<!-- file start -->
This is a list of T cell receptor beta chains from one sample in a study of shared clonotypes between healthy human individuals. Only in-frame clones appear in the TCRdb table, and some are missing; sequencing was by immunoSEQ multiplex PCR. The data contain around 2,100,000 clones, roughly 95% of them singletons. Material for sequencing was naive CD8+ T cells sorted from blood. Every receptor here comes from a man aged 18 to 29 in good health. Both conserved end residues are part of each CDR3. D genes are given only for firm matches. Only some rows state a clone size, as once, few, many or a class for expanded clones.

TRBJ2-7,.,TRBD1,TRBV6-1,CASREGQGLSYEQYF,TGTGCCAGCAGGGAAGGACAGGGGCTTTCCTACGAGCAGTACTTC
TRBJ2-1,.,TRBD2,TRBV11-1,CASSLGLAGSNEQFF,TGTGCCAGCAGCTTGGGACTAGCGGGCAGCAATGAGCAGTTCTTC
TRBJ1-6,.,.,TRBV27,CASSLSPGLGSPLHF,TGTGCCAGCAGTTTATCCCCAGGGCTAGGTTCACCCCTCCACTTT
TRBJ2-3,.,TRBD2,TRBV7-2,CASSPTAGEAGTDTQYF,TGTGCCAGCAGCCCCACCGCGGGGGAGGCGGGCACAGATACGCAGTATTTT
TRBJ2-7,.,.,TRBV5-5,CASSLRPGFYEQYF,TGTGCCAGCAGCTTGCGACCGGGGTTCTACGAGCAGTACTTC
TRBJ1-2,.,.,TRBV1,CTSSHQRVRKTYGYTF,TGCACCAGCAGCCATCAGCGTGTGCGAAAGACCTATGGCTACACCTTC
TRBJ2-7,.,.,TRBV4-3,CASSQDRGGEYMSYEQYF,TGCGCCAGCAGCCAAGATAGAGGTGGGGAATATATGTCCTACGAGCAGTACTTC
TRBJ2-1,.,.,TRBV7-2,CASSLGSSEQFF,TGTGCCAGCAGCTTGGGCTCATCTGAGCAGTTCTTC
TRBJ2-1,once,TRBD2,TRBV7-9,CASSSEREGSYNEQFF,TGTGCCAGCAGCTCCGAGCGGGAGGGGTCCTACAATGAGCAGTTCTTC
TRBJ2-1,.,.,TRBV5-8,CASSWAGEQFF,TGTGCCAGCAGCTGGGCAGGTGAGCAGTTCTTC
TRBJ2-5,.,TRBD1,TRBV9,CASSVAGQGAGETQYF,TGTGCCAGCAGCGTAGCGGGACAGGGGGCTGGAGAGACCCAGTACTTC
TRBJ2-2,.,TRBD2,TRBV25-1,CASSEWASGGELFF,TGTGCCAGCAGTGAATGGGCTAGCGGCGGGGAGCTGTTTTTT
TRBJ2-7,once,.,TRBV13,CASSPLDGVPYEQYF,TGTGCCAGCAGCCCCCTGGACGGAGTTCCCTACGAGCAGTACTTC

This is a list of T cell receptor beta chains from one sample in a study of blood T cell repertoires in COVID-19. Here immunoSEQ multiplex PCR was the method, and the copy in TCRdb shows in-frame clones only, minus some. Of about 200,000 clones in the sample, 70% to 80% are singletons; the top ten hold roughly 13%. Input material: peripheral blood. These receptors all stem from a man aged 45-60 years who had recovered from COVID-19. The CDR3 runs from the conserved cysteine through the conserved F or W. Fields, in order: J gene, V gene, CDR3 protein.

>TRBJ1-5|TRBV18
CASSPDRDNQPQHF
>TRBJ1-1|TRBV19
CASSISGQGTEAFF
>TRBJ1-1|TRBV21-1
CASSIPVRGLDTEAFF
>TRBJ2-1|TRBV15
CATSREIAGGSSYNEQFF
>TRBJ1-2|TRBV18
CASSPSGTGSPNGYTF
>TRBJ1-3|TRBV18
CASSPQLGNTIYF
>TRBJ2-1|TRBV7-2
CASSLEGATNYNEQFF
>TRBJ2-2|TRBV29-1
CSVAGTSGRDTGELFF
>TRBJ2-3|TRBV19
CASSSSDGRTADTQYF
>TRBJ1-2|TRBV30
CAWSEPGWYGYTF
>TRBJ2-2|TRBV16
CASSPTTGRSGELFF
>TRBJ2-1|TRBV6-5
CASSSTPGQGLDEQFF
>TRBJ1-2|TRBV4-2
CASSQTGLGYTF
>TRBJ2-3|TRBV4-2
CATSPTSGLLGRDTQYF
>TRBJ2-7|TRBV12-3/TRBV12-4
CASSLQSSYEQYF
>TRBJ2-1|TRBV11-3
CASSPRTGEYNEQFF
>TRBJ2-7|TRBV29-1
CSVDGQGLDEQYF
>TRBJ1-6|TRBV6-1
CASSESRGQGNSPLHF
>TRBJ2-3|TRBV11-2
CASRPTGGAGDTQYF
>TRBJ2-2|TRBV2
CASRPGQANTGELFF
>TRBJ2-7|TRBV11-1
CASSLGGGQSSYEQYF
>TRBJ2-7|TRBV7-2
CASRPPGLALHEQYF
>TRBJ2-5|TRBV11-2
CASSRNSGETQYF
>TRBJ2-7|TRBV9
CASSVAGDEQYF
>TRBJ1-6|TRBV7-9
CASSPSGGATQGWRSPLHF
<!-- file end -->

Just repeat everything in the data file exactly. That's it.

This is a list of T cell receptor beta chains from one sample in a study of shared clonotypes between healthy human individuals. Only in-frame clones appear in the TCRdb table, and some are missing; sequencing was by immunoSEQ multiplex PCR. The data contain around 2,100,000 clones, roughly 95% of them singletons. Material for sequencing was naive CD8+ T cells sorted from blood. Every receptor here comes from a man aged 18 to 29 in good health. Both conserved end residues are part of each CDR3. D genes are given only for firm matches. Only some rows state a clone size, as once, few, many or a class for expanded clones.

TRBJ2-7,.,TRBD1,TRBV6-1,CASREGQGLSYEQYF,TGTGCCAGCAGGGAAGGACAGGGGCTTTCCTACGAGCAGTACTTC
TRBJ2-1,.,TRBD2,TRBV11-1,CASSLGLAGSNEQFF,TGTGCCAGCAGCTTGGGACTAGCGGGCAGCAATGAGCAGTTCTTC
TRBJ1-6,.,.,TRBV27,CASSLSPGLGSPLHF,TGTGCCAGCAGTTTATCCCCAGGGCTAGGTTCACCCCTCCACTTT
TRBJ2-3,.,TRBD2,TRBV7-2,CASSPTAGEAGTDTQYF,TGTGCCAGCAGCCCCACCGCGGGGGAGGCGGGCACAGATACGCAGTATTTT
TRBJ2-7,.,.,TRBV5-5,CASSLRPGFYEQYF,TGTGCCAGCAGCTTGCGACCGGGGTTCTACGAGCAGTACTTC
TRBJ1-2,.,.,TRBV1,CTSSHQRVRKTYGYTF,TGCACCAGCAGCCATCAGCGTGTGCGAAAGACCTATGGCTACACCTTC
TRBJ2-7,.,.,TRBV4-3,CASSQDRGGEYMSYEQYF,TGCGCCAGCAGCCAAGATAGAGGTGGGGAATATATGTCCTACGAGCAGTACTTC
TRBJ2-1,.,.,TRBV7-2,CASSLGSSEQFF,TGTGCCAGCAGCTTGGGCTCATCTGAGCAGTTCTTC
TRBJ2-1,once,TRBD2,TRBV7-9,CASSSEREGSYNEQFF,TGTGCCAGCAGCTCCGAGCGGGAGGGGTCCTACAATGAGCAGTTCTTC
TRBJ2-1,.,.,TRBV5-8,CASSWAGEQFF,TGTGCCAGCAGCTGGGCAGGTGAGCAGTTCTTC
TRBJ2-5,.,TRBD1,TRBV9,CASSVAGQGAGETQYF,TGTGCCAGCAGCGTAGCGGGACAGGGGGCTGGAGAGACCCAGTACTTC
TRBJ2-2,.,TRBD2,TRBV25-1,CASSEWASGGELFF,TGTGCCAGCAGTGAATGGGCTAGCGGCGGGGAGCTGTTTTTT
TRBJ2-7,once,.,TRBV13,CASSPLDGVPYEQYF,TGTGCCAGCAGCCCCCTGGACGGAGTTCCCTACGAGCAGTACTTC

This is a list of T cell receptor beta chains from one sample in a study of blood T cell repertoires in COVID-19. Here immunoSEQ multiplex PCR was the method, and the copy in TCRdb shows in-frame clones only, minus some. Of about 200,000 clones in the sample, 70% to 80% are singletons; the top ten hold roughly 13%. Input material: peripheral blood. These receptors all stem from a man aged 45-60 years who had recovered from COVID-19. The CDR3 runs from the conserved cysteine through the conserved F or W. Fields, in order: J gene, V gene, CDR3 protein.

>TRBJ1-5|TRBV18
CASSPDRDNQPQHF
>TRBJ1-1|TRBV19
CASSISGQGTEAFF
>TRBJ1-1|TRBV21-1
CASSIPVRGLDTEAFF
>TRBJ2-1|TRBV15
CATSREIAGGSSYNEQFF
>TRBJ1-2|TRBV18
CASSPSGTGSPNGYTF
>TRBJ1-3|TRBV18
CASSPQLGNTIYF
>TRBJ2-1|TRBV7-2
CASSLEGATNYNEQFF
>TRBJ2-2|TRBV29-1
CSVAGTSGRDTGELFF
>TRBJ2-3|TRBV19
CASSSSDGRTADTQYF
>TRBJ1-2|TRBV30
CAWSEPGWYGYTF
>TRBJ2-2|TRBV16
CASSPTTGRSGELFF
>TRBJ2-1|TRBV6-5
CASSSTPGQGLDEQFF
>TRBJ1-2|TRBV4-2
CASSQTGLGYTF
>TRBJ2-3|TRBV4-2
CATSPTSGLLGRDTQYF
>TRBJ2-7|TRBV12-3/TRBV12-4
CASSLQSSYEQYF
>TRBJ2-1|TRBV11-3
CASSPRTGEYNEQFF
>TRBJ2-7|TRBV29-1
CSVDGQGLDEQYF
>TRBJ1-6|TRBV6-1
CASSESRGQGNSPLHF
>TRBJ2-3|TRBV11-2
CASRPTGGAGDTQYF
>TRBJ2-2|TRBV2
CASRPGQANTGELFF
>TRBJ2-7|TRBV11-1
CASSLGGGQSSYEQYF
>TRBJ2-7|TRBV7-2
CASRPPGLALHEQYF
>TRBJ2-5|TRBV11-2
CASSRNSGETQYF
>TRBJ2-7|TRBV9
CASSVAGDEQYF
>TRBJ1-6|TRBV7-9
CASSPSGGATQGWRSPLHF